Single-Leg Exercise Ball Hip Thrust
This hip thrust variation enables you to build your hamstrings and glutes by training one leg at a time. You can practice doing this exercise without the ball, and then when you feel comfortable, move over to the ball and begin! This move will also greatly help with any muscle imbalance you may have in your lower body.
How to do it: Lie face-up with your back flat on the floor and both feet on the exercise ball; keep your legs bent at a 90-degree angle. Rest your arms by your sides on the ground. Lift one foot off the ball and extend it out straight. Keep your core tight, squeeze your glutes and thrust your hips up off the ground. Pause, then slowly lower your hips back to the ground. Remember to keep your body in a straight line for the entirety of the move.
Exercise Ball Back Extension
This exercise can temporarily relieve mild discomfort and build strength in your back. This is also a great way to strengthen your core and improve your posture.
How to do it: Start with your stomach and hips on the ball, legs extended out behind you, and your feet a little wider than shoulder-width apart. Keep your core tight to engage your ab muscles and for additional stability. Raise your chest high (like a yoga cobra pose), bringing your hands to the back of your head. Hold for a beat or two, and bring your chest back down to return to the starting position.
Ab Exercises With Exercise Ball
Exercise Ball Crunch/Sit-Ups
How to do it: Lie on the exercise ball with your lower back pressed against the surface of the ball. Your feet should be bent at the knee and pressed firmly against the floor. Your torso should be hanging off the top of the exercise ball. You can keep your hands behind your head or cross them in front of your chest to avoid straining your neck. Keep your hips on the ball, tighten your core, and curl your torso up to engage your abs (holding the position for a few seconds). Exhale when you curl up, and inhale when you lower back down. Your lower back should always remain in contact with the ball.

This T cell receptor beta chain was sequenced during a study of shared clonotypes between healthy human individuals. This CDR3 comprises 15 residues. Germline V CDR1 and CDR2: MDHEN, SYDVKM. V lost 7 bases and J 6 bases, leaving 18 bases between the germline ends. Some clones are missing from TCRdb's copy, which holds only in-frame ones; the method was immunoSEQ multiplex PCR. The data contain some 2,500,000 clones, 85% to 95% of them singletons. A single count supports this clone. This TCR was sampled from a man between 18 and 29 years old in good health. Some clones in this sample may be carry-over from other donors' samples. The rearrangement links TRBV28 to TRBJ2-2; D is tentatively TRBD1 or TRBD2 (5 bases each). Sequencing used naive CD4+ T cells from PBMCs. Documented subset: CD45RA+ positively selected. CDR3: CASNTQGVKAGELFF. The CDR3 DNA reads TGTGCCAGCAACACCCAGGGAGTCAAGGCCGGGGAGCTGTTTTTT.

How to do it: Lie face-up with your upper back on the exercise ball and your feet flat on the floor. Your knees should be bent at a 90-degree angle, and your hips should be extended so that your torso is in a straight line. Keeping your core tight, extend your arms straight above your chest with your palms pressed together. Rotate your torso to roll onto one shoulder as far as you can without losing your balance. Rotate back to the middle, and then rotate to the opposite side.
Exercise Ball Roll Out
How to do it: Start by kneeling down on the floor and placing your hands on the exercise ball. Keep your knees hip-width apart and your toes on the floor for stability. Keeping your back flat and core braced, and without moving your knees, slowly roll forward so the ball comes to your forearms, until your body forms a diagonal line from your head to your knees. Pause, then roll back to the starting position.
Exercise Ball V-Ups
How to do it: Lie face-up with your back flat on the floor and your legs extended out in front of you. Hold the exercise ball overhead with both hands. Keep your core tight to avoid any arching in your back—this is your starting position. Use your core to lift your arms and legs, while simultaneously placing the ball between your calves, creating a “V” position with your body. Lower back down with the exercise ball between your legs. Now repeat the movement, but this time you’ll be placing the ball back in your hands.
Exercise Ball Jackknife
How to do it: Get in a high plank position with your hands directly underneath your shoulders and your shins on top of a stability ball. Keep your core tight to ensure your body stays in a straight line—this is your starting position. Keeping your core tight, bend your knees to roll the exercise ball toward your hands until your toes are resting on the surface of the ball. The key to this move is to keep your hips down the entire time. Pause, then slowly straighten your legs back behind you, returning to the starting position.